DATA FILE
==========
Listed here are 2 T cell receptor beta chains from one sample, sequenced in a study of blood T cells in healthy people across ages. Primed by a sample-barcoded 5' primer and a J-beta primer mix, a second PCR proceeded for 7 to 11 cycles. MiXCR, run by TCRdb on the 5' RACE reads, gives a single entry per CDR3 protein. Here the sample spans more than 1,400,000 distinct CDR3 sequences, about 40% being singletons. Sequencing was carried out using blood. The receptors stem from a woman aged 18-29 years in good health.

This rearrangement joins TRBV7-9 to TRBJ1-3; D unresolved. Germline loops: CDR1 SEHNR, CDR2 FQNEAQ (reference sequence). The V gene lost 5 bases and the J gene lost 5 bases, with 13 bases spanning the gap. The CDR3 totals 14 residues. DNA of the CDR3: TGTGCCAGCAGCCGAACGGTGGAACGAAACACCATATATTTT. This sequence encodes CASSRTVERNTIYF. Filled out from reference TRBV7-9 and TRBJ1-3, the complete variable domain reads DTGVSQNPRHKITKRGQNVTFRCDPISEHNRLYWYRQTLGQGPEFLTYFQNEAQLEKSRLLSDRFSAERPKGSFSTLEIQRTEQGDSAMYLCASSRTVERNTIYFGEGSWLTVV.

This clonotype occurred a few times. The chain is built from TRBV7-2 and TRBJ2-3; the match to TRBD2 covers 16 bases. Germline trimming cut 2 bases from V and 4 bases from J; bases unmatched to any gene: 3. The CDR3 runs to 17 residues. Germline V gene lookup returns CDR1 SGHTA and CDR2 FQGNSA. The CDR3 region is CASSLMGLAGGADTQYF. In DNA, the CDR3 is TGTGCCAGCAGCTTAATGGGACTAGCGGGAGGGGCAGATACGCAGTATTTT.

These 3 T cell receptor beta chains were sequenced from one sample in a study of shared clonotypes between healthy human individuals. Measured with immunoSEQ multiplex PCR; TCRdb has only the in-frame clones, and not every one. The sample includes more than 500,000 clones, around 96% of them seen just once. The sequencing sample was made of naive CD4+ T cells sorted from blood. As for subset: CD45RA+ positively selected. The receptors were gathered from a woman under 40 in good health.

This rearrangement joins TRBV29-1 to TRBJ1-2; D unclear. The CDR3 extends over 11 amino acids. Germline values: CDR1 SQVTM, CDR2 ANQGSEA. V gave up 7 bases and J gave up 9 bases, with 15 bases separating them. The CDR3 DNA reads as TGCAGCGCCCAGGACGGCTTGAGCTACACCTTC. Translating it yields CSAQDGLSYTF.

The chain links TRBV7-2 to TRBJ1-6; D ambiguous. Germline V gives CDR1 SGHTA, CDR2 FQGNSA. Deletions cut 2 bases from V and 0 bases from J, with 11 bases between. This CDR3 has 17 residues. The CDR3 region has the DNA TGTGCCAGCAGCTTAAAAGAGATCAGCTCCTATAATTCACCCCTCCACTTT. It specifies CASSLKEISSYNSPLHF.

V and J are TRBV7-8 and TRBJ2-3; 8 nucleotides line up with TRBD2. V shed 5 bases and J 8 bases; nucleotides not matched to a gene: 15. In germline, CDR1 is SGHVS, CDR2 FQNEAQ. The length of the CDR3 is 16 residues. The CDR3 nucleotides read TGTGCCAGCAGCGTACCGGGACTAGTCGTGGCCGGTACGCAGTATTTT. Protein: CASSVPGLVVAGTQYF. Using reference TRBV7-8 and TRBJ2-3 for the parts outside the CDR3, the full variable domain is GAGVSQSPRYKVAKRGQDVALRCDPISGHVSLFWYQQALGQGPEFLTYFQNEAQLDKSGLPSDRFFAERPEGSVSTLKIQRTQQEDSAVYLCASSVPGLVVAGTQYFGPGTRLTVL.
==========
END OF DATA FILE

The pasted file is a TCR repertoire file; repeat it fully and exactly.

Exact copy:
Listed here are 2 T cell receptor beta chains from one sample, sequenced in a study of blood T cells in healthy people across ages. Primed by a sample-barcoded 5' primer and a J-beta primer mix, a second PCR proceeded for 7 to 11 cycles. MiXCR, run by TCRdb on the 5' RACE reads, gives a single entry per CDR3 protein. Here the sample spans more than 1,400,000 distinct CDR3 sequences, about 40% being singletons. Sequencing was carried out using blood. The receptors stem from a woman aged 18-29 years in good health.

This rearrangement joins TRBV7-9 to TRBJ1-3; D unresolved. Germline loops: CDR1 SEHNR, CDR2 FQNEAQ (reference sequence). The V gene lost 5 bases and the J gene lost 5 bases, with 13 bases spanning the gap. The CDR3 totals 14 residues. DNA of the CDR3: TGTGCCAGCAGCCGAACGGTGGAACGAAACACCATATATTTT. This sequence encodes CASSRTVERNTIYF. Filled out from reference TRBV7-9 and TRBJ1-3, the complete variable domain reads DTGVSQNPRHKITKRGQNVTFRCDPISEHNRLYWYRQTLGQGPEFLTYFQNEAQLEKSRLLSDRFSAERPKGSFSTLEIQRTEQGDSAMYLCASSRTVERNTIYFGEGSWLTVV.

This clonotype occurred a few times. The chain is built from TRBV7-2 and TRBJ2-3; the match to TRBD2 covers 16 bases. Germline trimming cut 2 bases from V and 4 bases from J; bases unmatched to any gene: 3. The CDR3 runs to 17 residues. Germline V gene lookup returns CDR1 SGHTA and CDR2 FQGNSA. The CDR3 region is CASSLMGLAGGADTQYF. In DNA, the CDR3 is TGTGCCAGCAGCTTAATGGGACTAGCGGGAGGGGCAGATACGCAGTATTTT.

These 3 T cell receptor beta chains were sequenced from one sample in a study of shared clonotypes between healthy human individuals. Measured with immunoSEQ multiplex PCR; TCRdb has only the in-frame clones, and not every one. The sample includes more than 500,000 clones, around 96% of them seen just once. The sequencing sample was made of naive CD4+ T cells sorted from blood. As for subset: CD45RA+ positively selected. The receptors were gathered from a woman under 40 in good health.

This rearrangement joins TRBV29-1 to TRBJ1-2; D unclear. The CDR3 extends over 11 amino acids. Germline values: CDR1 SQVTM, CDR2 ANQGSEA. V gave up 7 bases and J gave up 9 bases, with 15 bases separating them. The CDR3 DNA reads as TGCAGCGCCCAGGACGGCTTGAGCTACACCTTC. Translating it yields CSAQDGLSYTF.

The chain links TRBV7-2 to TRBJ1-6; D ambiguous. Germline V gives CDR1 SGHTA, CDR2 FQGNSA. Deletions cut 2 bases from V and 0 bases from J, with 11 bases between. This CDR3 has 17 residues. The CDR3 region has the DNA TGTGCCAGCAGCTTAAAAGAGATCAGCTCCTATAATTCACCCCTCCACTTT. It specifies CASSLKEISSYNSPLHF.

V and J are TRBV7-8 and TRBJ2-3; 8 nucleotides line up with TRBD2. V shed 5 bases and J 8 bases; nucleotides not matched to a gene: 15. In germline, CDR1 is SGHVS, CDR2 FQNEAQ. The length of the CDR3 is 16 residues. The CDR3 nucleotides read TGTGCCAGCAGCGTACCGGGACTAGTCGTGGCCGGTACGCAGTATTTT. Protein: CASSVPGLVVAGTQYF. Using reference TRBV7-8 and TRBJ2-3 for the parts outside the CDR3, the full variable domain is GAGVSQSPRYKVAKRGQDVALRCDPISGHVSLFWYQQALGQGPEFLTYFQNEAQLDKSGLPSDRFFAERPEGSVSTLKIQRTQQEDSAVYLCASSVPGLVVAGTQYFGPGTRLTVL.